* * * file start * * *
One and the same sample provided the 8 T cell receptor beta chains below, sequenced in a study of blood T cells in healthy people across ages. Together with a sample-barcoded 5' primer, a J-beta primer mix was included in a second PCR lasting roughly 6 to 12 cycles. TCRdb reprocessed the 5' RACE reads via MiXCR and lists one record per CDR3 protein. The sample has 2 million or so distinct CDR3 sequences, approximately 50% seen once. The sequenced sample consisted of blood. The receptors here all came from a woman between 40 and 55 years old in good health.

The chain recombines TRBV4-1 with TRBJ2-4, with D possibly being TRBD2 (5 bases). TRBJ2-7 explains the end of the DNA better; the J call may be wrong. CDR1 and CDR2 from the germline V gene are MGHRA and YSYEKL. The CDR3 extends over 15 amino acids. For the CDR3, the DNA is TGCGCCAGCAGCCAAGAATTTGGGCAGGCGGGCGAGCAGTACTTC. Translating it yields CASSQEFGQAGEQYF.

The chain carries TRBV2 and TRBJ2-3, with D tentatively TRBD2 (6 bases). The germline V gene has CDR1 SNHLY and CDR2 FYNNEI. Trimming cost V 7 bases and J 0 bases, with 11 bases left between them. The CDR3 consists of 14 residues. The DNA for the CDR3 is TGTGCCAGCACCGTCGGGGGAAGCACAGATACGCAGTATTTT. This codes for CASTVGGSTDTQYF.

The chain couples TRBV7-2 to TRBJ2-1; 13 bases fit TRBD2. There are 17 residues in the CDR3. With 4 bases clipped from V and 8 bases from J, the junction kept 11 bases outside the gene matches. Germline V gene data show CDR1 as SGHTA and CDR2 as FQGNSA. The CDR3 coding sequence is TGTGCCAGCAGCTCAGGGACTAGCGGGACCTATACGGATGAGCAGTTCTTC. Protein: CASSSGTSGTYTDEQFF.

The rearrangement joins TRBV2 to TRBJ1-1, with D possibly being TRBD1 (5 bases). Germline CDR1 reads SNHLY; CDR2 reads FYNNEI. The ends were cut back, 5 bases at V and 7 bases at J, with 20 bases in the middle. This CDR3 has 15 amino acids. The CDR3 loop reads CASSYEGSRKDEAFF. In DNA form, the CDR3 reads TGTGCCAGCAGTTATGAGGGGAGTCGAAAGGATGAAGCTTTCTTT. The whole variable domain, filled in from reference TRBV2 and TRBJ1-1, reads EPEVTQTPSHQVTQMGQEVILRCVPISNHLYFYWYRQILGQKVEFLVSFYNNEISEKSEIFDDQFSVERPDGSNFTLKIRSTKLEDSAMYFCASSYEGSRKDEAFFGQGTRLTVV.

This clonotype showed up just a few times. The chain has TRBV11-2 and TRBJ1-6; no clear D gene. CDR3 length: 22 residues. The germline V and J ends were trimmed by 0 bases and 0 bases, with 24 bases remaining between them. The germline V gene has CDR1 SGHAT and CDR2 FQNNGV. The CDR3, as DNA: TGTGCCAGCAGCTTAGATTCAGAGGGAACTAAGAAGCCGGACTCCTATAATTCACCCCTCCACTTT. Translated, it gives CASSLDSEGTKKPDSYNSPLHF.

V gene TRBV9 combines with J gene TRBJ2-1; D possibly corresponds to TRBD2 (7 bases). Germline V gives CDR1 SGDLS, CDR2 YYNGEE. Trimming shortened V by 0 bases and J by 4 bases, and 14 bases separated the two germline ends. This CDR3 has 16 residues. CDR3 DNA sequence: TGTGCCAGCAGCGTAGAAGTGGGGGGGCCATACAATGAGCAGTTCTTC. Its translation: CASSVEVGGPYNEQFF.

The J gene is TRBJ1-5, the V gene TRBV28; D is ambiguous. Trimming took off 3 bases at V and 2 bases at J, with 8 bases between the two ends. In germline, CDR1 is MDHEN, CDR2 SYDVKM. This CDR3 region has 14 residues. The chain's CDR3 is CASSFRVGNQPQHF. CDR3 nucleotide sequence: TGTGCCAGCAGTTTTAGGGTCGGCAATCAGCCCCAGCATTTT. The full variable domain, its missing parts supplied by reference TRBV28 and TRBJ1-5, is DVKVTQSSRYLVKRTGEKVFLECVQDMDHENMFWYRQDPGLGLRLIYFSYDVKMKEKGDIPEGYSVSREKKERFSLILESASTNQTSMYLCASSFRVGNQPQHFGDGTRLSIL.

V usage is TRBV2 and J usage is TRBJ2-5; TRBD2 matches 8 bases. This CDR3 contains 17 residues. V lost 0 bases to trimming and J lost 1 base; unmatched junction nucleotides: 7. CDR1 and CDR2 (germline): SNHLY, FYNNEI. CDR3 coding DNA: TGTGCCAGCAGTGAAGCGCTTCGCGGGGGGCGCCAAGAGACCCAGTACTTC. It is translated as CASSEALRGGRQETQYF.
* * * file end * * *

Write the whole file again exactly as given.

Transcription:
One and the same sample provided the 8 T cell receptor beta chains below, sequenced in a study of blood T cells in healthy people across ages. Together with a sample-barcoded 5' primer, a J-beta primer mix was included in a second PCR lasting roughly 6 to 12 cycles. TCRdb reprocessed the 5' RACE reads via MiXCR and lists one record per CDR3 protein. The sample has 2 million or so distinct CDR3 sequences, approximately 50% seen once. The sequenced sample consisted of blood. The receptors here all came from a woman between 40 and 55 years old in good health.

The chain recombines TRBV4-1 with TRBJ2-4, with D possibly being TRBD2 (5 bases). TRBJ2-7 explains the end of the DNA better; the J call may be wrong. CDR1 and CDR2 from the germline V gene are MGHRA and YSYEKL. The CDR3 extends over 15 amino acids. For the CDR3, the DNA is TGCGCCAGCAGCCAAGAATTTGGGCAGGCGGGCGAGCAGTACTTC. Translating it yields CASSQEFGQAGEQYF.

The chain carries TRBV2 and TRBJ2-3, with D tentatively TRBD2 (6 bases). The germline V gene has CDR1 SNHLY and CDR2 FYNNEI. Trimming cost V 7 bases and J 0 bases, with 11 bases left between them. The CDR3 consists of 14 residues. The DNA for the CDR3 is TGTGCCAGCACCGTCGGGGGAAGCACAGATACGCAGTATTTT. This codes for CASTVGGSTDTQYF.

The chain couples TRBV7-2 to TRBJ2-1; 13 bases fit TRBD2. There are 17 residues in the CDR3. With 4 bases clipped from V and 8 bases from J, the junction kept 11 bases outside the gene matches. Germline V gene data show CDR1 as SGHTA and CDR2 as FQGNSA. The CDR3 coding sequence is TGTGCCAGCAGCTCAGGGACTAGCGGGACCTATACGGATGAGCAGTTCTTC. Protein: CASSSGTSGTYTDEQFF.

The rearrangement joins TRBV2 to TRBJ1-1, with D possibly being TRBD1 (5 bases). Germline CDR1 reads SNHLY; CDR2 reads FYNNEI. The ends were cut back, 5 bases at V and 7 bases at J, with 20 bases in the middle. This CDR3 has 15 amino acids. The CDR3 loop reads CASSYEGSRKDEAFF. In DNA form, the CDR3 reads TGTGCCAGCAGTTATGAGGGGAGTCGAAAGGATGAAGCTTTCTTT. The whole variable domain, filled in from reference TRBV2 and TRBJ1-1, reads EPEVTQTPSHQVTQMGQEVILRCVPISNHLYFYWYRQILGQKVEFLVSFYNNEISEKSEIFDDQFSVERPDGSNFTLKIRSTKLEDSAMYFCASSYEGSRKDEAFFGQGTRLTVV.

This clonotype showed up just a few times. The chain has TRBV11-2 and TRBJ1-6; no clear D gene. CDR3 length: 22 residues. The germline V and J ends were trimmed by 0 bases and 0 bases, with 24 bases remaining between them. The germline V gene has CDR1 SGHAT and CDR2 FQNNGV. The CDR3, as DNA: TGTGCCAGCAGCTTAGATTCAGAGGGAACTAAGAAGCCGGACTCCTATAATTCACCCCTCCACTTT. Translated, it gives CASSLDSEGTKKPDSYNSPLHF.

V gene TRBV9 combines with J gene TRBJ2-1; D possibly corresponds to TRBD2 (7 bases). Germline V gives CDR1 SGDLS, CDR2 YYNGEE. Trimming shortened V by 0 bases and J by 4 bases, and 14 bases separated the two germline ends. This CDR3 has 16 residues. CDR3 DNA sequence: TGTGCCAGCAGCGTAGAAGTGGGGGGGCCATACAATGAGCAGTTCTTC. Its translation: CASSVEVGGPYNEQFF.

The J gene is TRBJ1-5, the V gene TRBV28; D is ambiguous. Trimming took off 3 bases at V and 2 bases at J, with 8 bases between the two ends. In germline, CDR1 is MDHEN, CDR2 SYDVKM. This CDR3 region has 14 residues. The chain's CDR3 is CASSFRVGNQPQHF. CDR3 nucleotide sequence: TGTGCCAGCAGTTTTAGGGTCGGCAATCAGCCCCAGCATTTT. The full variable domain, its missing parts supplied by reference TRBV28 and TRBJ1-5, is DVKVTQSSRYLVKRTGEKVFLECVQDMDHENMFWYRQDPGLGLRLIYFSYDVKMKEKGDIPEGYSVSREKKERFSLILESASTNQTSMYLCASSFRVGNQPQHFGDGTRLSIL.

V usage is TRBV2 and J usage is TRBJ2-5; TRBD2 matches 8 bases. This CDR3 contains 17 residues. V lost 0 bases to trimming and J lost 1 base; unmatched junction nucleotides: 7. CDR1 and CDR2 (germline): SNHLY, FYNNEI. CDR3 coding DNA: TGTGCCAGCAGTGAAGCGCTTCGCGGGGGGCGCCAAGAGACCCAGTACTTC. It is translated as CASSEALRGGRQETQYF.